Monica Crowley not going to White House, doesn't comment on plagiarism

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(Credit: Facebook/Monica Crowley)

After more than a week of silence in the face of numerous plagiarism accusations, Monica Crowley spoke out Monday — not to address the allegations of plagiarism in her book, her PhD or her Washington Times columns, but to say that she wouldn’t take a job in the White House under Donald Trump. Trump announced her appointment last month.

Crowley gave a statement to the Washington Times saying she won’t be the National Security Council’s senior director of strategic communications, as planned. She didn’t reference the accusations against her. iMediaEthics has written to the Times to see if there is any update regarding its review of her work. Despite the evidence presented by CNN, it appeared that none of the articles in question carry editor’s notes. We also have tweeted Crowley for comment.

“After much reflection I have decided to remain in New York to pursue other opportunities and will not be taking a position in the incoming administration,” Crowley told the Washington Times. “I greatly appreciate being asked to be part of President-elect Trump’s team and I will continue to enthusiastically support him and his agenda for American renewal.”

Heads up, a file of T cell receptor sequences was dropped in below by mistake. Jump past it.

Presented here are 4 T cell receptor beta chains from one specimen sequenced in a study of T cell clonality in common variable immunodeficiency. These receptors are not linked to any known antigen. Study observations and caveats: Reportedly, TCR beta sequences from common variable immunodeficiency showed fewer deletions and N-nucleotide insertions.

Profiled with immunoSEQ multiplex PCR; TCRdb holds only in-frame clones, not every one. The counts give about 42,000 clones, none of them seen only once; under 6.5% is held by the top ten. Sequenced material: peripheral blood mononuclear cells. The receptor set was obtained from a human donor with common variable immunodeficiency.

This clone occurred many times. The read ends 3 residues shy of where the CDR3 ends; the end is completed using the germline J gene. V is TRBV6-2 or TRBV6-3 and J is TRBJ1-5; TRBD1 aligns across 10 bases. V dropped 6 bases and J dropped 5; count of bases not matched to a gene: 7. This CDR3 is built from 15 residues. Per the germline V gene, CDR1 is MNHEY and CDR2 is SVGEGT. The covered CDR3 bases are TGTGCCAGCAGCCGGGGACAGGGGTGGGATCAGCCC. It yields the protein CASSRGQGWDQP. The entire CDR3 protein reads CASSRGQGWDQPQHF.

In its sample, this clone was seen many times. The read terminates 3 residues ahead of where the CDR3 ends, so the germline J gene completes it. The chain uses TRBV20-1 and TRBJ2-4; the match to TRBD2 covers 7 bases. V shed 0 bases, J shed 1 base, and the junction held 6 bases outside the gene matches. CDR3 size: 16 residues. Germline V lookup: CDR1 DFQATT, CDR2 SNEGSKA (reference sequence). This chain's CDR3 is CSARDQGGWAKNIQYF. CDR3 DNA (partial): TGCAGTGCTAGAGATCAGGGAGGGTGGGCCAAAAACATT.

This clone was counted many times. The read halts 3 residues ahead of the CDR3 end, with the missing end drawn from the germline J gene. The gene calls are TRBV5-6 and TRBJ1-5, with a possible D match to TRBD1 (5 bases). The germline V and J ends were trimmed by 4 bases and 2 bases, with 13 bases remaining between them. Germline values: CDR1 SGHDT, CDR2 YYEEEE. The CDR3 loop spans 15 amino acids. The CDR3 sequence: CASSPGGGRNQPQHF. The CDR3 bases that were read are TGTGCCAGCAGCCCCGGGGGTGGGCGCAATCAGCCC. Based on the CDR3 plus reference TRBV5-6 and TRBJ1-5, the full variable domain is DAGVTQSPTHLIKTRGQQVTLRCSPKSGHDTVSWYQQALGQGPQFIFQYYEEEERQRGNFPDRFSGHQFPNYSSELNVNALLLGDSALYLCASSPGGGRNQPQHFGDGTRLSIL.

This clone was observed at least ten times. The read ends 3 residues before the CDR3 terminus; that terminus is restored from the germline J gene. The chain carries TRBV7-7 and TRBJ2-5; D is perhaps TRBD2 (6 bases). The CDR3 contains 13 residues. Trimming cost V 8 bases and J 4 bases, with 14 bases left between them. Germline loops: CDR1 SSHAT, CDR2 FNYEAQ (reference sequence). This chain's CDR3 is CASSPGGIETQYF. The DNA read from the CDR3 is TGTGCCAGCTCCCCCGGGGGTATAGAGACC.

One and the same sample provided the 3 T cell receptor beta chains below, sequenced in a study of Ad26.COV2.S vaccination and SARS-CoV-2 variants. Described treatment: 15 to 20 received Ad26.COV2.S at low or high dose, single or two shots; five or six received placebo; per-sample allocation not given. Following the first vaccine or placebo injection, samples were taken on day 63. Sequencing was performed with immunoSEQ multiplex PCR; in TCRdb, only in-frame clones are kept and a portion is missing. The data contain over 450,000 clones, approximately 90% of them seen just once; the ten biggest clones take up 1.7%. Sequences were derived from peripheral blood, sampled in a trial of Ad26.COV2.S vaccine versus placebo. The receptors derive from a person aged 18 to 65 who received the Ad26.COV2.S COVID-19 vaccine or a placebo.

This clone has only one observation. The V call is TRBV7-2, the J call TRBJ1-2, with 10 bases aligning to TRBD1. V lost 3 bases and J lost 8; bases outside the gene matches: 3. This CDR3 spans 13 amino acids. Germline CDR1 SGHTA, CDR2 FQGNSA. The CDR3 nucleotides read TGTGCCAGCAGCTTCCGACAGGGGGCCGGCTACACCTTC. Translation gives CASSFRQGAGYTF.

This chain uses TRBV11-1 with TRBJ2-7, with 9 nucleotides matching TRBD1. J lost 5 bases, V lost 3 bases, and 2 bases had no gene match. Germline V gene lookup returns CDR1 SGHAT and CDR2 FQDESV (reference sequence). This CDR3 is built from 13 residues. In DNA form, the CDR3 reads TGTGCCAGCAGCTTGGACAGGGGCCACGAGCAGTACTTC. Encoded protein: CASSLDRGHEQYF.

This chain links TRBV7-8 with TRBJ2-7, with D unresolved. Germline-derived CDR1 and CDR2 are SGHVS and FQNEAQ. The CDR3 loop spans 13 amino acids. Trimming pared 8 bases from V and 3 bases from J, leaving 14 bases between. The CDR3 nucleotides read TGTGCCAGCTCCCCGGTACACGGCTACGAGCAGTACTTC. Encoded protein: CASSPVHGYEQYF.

The Washington Times story notes the allegations against Crowley’s book and PhD, and repeated the newspaper’s comments from last week that it would “review her work, though no charges of plagiarism were lodged against her during her time at the paper.” In a Jan. 10 article, CNN’s Andrew Kaczynski reported that he found plagiarism in seven of Crowley’s columns for the Washington Times, where she was a columnist and online opinion editor.

“As a White House aide, Crowley would not have faced confirmation proceedings,” the Washington Post noted.


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Monica Crowley not going to White House, doesn’t comment on plagiarism accusations

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